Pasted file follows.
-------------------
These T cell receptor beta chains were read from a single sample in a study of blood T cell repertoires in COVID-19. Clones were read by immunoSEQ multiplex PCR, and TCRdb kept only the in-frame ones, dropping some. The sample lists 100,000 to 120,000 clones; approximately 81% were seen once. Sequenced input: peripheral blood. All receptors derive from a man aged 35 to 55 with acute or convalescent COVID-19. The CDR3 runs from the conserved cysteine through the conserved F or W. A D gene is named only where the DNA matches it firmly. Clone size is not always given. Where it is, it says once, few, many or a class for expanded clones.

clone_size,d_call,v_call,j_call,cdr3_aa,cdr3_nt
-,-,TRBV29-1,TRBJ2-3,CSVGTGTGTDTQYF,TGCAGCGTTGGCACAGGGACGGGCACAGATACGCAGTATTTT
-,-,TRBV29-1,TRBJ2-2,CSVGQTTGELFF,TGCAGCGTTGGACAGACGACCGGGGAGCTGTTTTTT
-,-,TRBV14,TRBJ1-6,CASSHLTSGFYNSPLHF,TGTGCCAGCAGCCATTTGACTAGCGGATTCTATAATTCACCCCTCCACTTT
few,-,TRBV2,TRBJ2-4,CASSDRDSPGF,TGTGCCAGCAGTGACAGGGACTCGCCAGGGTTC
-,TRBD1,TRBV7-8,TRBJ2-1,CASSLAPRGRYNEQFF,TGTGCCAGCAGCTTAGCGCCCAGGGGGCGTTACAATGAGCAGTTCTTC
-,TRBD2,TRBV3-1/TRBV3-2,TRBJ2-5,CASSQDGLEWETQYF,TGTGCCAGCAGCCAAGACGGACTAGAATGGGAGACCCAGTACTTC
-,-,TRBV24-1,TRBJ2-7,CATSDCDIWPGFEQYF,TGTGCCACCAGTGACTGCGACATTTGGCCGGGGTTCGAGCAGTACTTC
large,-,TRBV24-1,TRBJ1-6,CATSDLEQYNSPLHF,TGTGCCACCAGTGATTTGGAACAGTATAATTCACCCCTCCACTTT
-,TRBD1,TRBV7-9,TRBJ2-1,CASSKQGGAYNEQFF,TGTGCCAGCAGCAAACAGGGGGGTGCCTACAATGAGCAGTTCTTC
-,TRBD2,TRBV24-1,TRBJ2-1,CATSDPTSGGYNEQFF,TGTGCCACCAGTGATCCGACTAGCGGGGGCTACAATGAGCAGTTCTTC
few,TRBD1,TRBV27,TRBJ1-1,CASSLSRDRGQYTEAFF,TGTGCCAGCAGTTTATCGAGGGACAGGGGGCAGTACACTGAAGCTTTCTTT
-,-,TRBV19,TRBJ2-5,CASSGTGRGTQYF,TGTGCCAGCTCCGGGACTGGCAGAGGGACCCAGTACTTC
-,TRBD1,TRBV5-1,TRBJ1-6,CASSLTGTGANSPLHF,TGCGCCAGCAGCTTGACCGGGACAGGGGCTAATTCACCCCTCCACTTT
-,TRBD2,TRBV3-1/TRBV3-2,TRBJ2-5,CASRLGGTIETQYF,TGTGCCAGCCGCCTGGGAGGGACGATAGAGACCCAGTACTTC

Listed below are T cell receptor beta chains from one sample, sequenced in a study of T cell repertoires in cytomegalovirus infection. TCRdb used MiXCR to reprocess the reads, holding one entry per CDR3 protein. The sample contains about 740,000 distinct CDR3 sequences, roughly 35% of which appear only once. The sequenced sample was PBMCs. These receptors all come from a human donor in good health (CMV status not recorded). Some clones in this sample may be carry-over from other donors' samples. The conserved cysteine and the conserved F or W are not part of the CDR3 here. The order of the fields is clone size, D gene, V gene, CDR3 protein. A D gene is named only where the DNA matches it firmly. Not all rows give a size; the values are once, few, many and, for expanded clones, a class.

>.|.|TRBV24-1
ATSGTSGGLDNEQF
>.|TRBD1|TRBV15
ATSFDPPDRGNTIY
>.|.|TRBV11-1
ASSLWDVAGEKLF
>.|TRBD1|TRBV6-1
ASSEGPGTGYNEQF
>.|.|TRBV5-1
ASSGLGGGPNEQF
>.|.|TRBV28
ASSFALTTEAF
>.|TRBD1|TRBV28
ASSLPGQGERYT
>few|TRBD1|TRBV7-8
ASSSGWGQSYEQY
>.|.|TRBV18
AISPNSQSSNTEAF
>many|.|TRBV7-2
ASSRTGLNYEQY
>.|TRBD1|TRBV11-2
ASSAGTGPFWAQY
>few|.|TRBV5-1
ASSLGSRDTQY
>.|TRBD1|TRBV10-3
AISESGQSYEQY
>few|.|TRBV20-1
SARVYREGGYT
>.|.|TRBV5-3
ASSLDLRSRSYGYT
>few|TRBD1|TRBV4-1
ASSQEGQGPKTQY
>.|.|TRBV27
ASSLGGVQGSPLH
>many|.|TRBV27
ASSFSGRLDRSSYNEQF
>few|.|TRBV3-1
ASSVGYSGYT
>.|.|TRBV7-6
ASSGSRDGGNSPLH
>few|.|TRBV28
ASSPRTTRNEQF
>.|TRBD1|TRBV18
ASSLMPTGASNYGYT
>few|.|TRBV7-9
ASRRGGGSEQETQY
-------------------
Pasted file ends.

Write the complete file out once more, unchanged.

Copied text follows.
These T cell receptor beta chains were read from a single sample in a study of blood T cell repertoires in COVID-19. Clones were read by immunoSEQ multiplex PCR, and TCRdb kept only the in-frame ones, dropping some. The sample lists 100,000 to 120,000 clones; approximately 81% were seen once. Sequenced input: peripheral blood. All receptors derive from a man aged 35 to 55 with acute or convalescent COVID-19. The CDR3 runs from the conserved cysteine through the conserved F or W. A D gene is named only where the DNA matches it firmly. Clone size is not always given. Where it is, it says once, few, many or a class for expanded clones.

clone_size,d_call,v_call,j_call,cdr3_aa,cdr3_nt
-,-,TRBV29-1,TRBJ2-3,CSVGTGTGTDTQYF,TGCAGCGTTGGCACAGGGACGGGCACAGATACGCAGTATTTT
-,-,TRBV29-1,TRBJ2-2,CSVGQTTGELFF,TGCAGCGTTGGACAGACGACCGGGGAGCTGTTTTTT
-,-,TRBV14,TRBJ1-6,CASSHLTSGFYNSPLHF,TGTGCCAGCAGCCATTTGACTAGCGGATTCTATAATTCACCCCTCCACTTT
few,-,TRBV2,TRBJ2-4,CASSDRDSPGF,TGTGCCAGCAGTGACAGGGACTCGCCAGGGTTC
-,TRBD1,TRBV7-8,TRBJ2-1,CASSLAPRGRYNEQFF,TGTGCCAGCAGCTTAGCGCCCAGGGGGCGTTACAATGAGCAGTTCTTC
-,TRBD2,TRBV3-1/TRBV3-2,TRBJ2-5,CASSQDGLEWETQYF,TGTGCCAGCAGCCAAGACGGACTAGAATGGGAGACCCAGTACTTC
-,-,TRBV24-1,TRBJ2-7,CATSDCDIWPGFEQYF,TGTGCCACCAGTGACTGCGACATTTGGCCGGGGTTCGAGCAGTACTTC
large,-,TRBV24-1,TRBJ1-6,CATSDLEQYNSPLHF,TGTGCCACCAGTGATTTGGAACAGTATAATTCACCCCTCCACTTT
-,TRBD1,TRBV7-9,TRBJ2-1,CASSKQGGAYNEQFF,TGTGCCAGCAGCAAACAGGGGGGTGCCTACAATGAGCAGTTCTTC
-,TRBD2,TRBV24-1,TRBJ2-1,CATSDPTSGGYNEQFF,TGTGCCACCAGTGATCCGACTAGCGGGGGCTACAATGAGCAGTTCTTC
few,TRBD1,TRBV27,TRBJ1-1,CASSLSRDRGQYTEAFF,TGTGCCAGCAGTTTATCGAGGGACAGGGGGCAGTACACTGAAGCTTTCTTT
-,-,TRBV19,TRBJ2-5,CASSGTGRGTQYF,TGTGCCAGCTCCGGGACTGGCAGAGGGACCCAGTACTTC
-,TRBD1,TRBV5-1,TRBJ1-6,CASSLTGTGANSPLHF,TGCGCCAGCAGCTTGACCGGGACAGGGGCTAATTCACCCCTCCACTTT
-,TRBD2,TRBV3-1/TRBV3-2,TRBJ2-5,CASRLGGTIETQYF,TGTGCCAGCCGCCTGGGAGGGACGATAGAGACCCAGTACTTC

Listed below are T cell receptor beta chains from one sample, sequenced in a study of T cell repertoires in cytomegalovirus infection. TCRdb used MiXCR to reprocess the reads, holding one entry per CDR3 protein. The sample contains about 740,000 distinct CDR3 sequences, roughly 35% of which appear only once. The sequenced sample was PBMCs. These receptors all come from a human donor in good health (CMV status not recorded). Some clones in this sample may be carry-over from other donors' samples. The conserved cysteine and the conserved F or W are not part of the CDR3 here. The order of the fields is clone size, D gene, V gene, CDR3 protein. A D gene is named only where the DNA matches it firmly. Not all rows give a size; the values are once, few, many and, for expanded clones, a class.

>.|.|TRBV24-1
ATSGTSGGLDNEQF
>.|TRBD1|TRBV15
ATSFDPPDRGNTIY
>.|.|TRBV11-1
ASSLWDVAGEKLF
>.|TRBD1|TRBV6-1
ASSEGPGTGYNEQF
>.|.|TRBV5-1
ASSGLGGGPNEQF
>.|.|TRBV28
ASSFALTTEAF
>.|TRBD1|TRBV28
ASSLPGQGERYT
>few|TRBD1|TRBV7-8
ASSSGWGQSYEQY
>.|.|TRBV18
AISPNSQSSNTEAF
>many|.|TRBV7-2
ASSRTGLNYEQY
>.|TRBD1|TRBV11-2
ASSAGTGPFWAQY
>few|.|TRBV5-1
ASSLGSRDTQY
>.|TRBD1|TRBV10-3
AISESGQSYEQY
>few|.|TRBV20-1
SARVYREGGYT
>.|.|TRBV5-3
ASSLDLRSRSYGYT
>few|TRBD1|TRBV4-1
ASSQEGQGPKTQY
>.|.|TRBV27
ASSLGGVQGSPLH
>many|.|TRBV27
ASSFSGRLDRSSYNEQF
>few|.|TRBV3-1
ASSVGYSGYT
>.|.|TRBV7-6
ASSGSRDGGNSPLH
>few|.|TRBV28
ASSPRTTRNEQF
>.|TRBD1|TRBV18
ASSLMPTGASNYGYT
>few|.|TRBV7-9
ASRRGGGSEQETQY